Parks in cities and suburbs are crafted and placed with the intention of giving resident's a break from the rush of city life, the crowding of tall buildings, people and cars, and drudgery of artificiality. In a sense, there provide a natural release from the confines of urbanity. Paris has countless great parks, from the small and relaxing Pont Neuf to the large and formal Tulieries. And of course, everything in between. I do love Paris, but my soul needs trees and fresh air, more than the parks can provide.
With the wind at my back and the sun hiding behind clouds, I did today what every good city dweller should do during the weekend - leave for the countryside. A British friend from my home Mike took to our roots and got back into the woods, taking the train out to spend the day bouldering in the forest outside of Fontainebleu. If you didn't know, there's an unbelievably huge and great area of the forest with a ton of boulders out there. It was about a 20 minute train ride (just 7 euros for the day) then a 20 minute walk through the forest to get to an area with hundreds of great rocks. There were a ton of climbers also, which was really cool to see. Plenty came in on our train from Paris, so I'm thinking there could be some future friends.
Not only was it a great excuse to get my nature fix and get to know a new friend better (speaking English and French), it was a great opportunity to work on my climbing skills. Mike is a great climber, and he teaches just as well. He helped guide me through some of the things that I have struggled with such as trusting my feet. He was also great motivation in getting me to push myself and conquer problematic boulders.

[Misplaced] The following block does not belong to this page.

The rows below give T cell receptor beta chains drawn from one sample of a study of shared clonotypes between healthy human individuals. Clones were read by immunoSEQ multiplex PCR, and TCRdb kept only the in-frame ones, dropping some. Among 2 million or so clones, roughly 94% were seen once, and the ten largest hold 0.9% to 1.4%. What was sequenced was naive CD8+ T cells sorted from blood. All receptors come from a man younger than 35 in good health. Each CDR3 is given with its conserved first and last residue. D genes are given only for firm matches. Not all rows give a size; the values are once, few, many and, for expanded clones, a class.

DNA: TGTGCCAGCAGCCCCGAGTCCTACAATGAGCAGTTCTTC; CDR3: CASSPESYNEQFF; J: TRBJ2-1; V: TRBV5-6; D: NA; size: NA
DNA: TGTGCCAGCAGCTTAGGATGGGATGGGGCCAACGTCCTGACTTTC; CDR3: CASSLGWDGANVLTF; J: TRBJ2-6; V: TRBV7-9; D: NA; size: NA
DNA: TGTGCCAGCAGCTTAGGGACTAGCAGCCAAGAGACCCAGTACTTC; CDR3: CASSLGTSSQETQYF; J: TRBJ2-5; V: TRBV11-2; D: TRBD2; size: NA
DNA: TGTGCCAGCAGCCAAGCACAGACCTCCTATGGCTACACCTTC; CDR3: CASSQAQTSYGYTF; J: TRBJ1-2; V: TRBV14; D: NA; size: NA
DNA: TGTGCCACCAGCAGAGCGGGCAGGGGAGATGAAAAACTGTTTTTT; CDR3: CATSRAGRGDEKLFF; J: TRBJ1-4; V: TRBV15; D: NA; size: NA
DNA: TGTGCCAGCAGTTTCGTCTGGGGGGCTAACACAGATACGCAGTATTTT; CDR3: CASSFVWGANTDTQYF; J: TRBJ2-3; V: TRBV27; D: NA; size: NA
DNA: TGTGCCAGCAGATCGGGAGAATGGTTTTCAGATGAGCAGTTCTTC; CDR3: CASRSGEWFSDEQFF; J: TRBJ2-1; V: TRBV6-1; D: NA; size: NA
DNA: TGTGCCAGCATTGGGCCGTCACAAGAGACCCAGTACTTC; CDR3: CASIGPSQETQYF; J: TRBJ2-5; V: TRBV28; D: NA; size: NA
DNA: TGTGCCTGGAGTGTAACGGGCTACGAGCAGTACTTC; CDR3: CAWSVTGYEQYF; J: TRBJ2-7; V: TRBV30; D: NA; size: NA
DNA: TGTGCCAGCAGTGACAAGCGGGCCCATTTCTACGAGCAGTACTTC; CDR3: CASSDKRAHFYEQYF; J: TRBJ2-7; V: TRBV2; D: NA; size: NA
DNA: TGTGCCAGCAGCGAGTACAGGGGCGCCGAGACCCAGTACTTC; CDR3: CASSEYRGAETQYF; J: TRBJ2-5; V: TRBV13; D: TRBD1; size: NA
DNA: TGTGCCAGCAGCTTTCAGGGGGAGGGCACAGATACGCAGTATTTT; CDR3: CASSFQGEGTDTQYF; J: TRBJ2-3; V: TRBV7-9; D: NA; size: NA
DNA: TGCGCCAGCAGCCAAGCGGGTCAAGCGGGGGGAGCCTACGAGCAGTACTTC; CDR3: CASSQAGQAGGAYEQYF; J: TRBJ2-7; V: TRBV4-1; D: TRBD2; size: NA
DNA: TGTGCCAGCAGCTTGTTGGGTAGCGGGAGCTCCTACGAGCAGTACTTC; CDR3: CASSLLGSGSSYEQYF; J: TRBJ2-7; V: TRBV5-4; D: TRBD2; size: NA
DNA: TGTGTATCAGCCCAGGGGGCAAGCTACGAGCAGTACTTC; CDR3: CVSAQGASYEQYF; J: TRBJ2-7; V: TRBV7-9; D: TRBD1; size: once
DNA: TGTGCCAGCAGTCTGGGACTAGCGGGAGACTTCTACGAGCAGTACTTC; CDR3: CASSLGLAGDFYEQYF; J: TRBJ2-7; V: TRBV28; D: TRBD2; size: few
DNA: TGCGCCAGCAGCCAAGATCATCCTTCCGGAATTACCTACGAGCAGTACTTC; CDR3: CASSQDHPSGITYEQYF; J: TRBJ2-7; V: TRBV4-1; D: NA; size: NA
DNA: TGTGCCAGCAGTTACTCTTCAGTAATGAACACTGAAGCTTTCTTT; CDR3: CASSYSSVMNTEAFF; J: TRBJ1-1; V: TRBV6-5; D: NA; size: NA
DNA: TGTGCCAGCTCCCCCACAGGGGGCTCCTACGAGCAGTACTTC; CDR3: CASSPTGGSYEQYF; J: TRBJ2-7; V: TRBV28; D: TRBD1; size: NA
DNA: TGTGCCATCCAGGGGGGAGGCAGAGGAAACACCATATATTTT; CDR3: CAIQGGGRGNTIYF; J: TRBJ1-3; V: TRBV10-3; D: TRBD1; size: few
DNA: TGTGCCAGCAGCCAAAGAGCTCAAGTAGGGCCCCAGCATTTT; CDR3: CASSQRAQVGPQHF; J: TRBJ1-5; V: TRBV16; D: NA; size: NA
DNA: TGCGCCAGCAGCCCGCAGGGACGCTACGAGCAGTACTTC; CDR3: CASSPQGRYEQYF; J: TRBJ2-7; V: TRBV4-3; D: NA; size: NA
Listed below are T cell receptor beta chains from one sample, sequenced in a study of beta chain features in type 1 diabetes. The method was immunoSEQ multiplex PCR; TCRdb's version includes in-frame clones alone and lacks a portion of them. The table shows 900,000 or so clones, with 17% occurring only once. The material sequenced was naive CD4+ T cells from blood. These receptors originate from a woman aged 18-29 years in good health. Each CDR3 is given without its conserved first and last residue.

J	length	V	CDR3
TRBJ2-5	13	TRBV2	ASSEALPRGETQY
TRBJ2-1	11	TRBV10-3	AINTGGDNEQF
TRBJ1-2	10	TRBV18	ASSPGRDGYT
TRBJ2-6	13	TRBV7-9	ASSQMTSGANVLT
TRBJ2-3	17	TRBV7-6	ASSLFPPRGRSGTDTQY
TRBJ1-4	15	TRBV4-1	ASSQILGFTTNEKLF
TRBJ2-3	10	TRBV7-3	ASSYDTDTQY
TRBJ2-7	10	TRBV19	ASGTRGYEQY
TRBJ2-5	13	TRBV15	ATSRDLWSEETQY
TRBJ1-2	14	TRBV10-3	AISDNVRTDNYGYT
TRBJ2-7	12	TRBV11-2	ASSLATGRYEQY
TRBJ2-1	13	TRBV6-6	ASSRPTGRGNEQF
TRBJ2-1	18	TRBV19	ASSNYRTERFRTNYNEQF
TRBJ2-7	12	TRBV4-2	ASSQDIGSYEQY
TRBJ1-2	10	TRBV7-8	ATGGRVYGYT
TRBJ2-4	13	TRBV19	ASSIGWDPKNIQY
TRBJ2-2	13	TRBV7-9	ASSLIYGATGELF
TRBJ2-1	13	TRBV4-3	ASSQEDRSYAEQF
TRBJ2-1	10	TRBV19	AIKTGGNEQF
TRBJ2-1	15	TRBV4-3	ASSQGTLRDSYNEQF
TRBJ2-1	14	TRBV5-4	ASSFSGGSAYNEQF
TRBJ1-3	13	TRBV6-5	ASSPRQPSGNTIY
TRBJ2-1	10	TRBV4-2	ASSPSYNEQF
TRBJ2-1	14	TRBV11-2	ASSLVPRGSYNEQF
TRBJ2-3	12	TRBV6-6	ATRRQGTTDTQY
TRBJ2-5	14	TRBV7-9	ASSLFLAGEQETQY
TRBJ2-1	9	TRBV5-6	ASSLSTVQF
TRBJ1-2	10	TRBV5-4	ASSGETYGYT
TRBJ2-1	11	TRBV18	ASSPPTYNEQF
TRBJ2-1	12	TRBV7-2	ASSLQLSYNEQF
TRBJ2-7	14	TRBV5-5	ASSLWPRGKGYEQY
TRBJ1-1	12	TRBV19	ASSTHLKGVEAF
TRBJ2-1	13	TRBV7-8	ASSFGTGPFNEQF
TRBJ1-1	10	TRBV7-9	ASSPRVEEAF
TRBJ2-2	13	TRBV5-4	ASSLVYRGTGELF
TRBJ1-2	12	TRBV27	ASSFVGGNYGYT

Bouldering is a lot like French for me. I can see other people make it to the top of boulders no problem, and theoretically, I internalize how to make it to the top, the technical aspects of where the put their hands and feet, and how they shift their weight. But just as my feet don't do quite the same things, the words just don't sound the same coming into my mouth.
That is not a negative outlook at all, merely an observation. Just as I am improving on the rock, my French is rapidly improving. There was a new French couple at the house tonight, and we talked all through dinner. I felt pretty comfortable, was able to say what I wanted to say, and understand most of what they said. It will be a real benchmark when I can climb with some Frenchies and understand what they are saying. Regardless, in the past week I stepped up to some serious challenges, be them big boulders or intimidating conversations, and things are great.
Coming soon in my life: finding a climbing gym, calling the president of the bike team and riding my bike, buying a French cell phone. Yeeeee.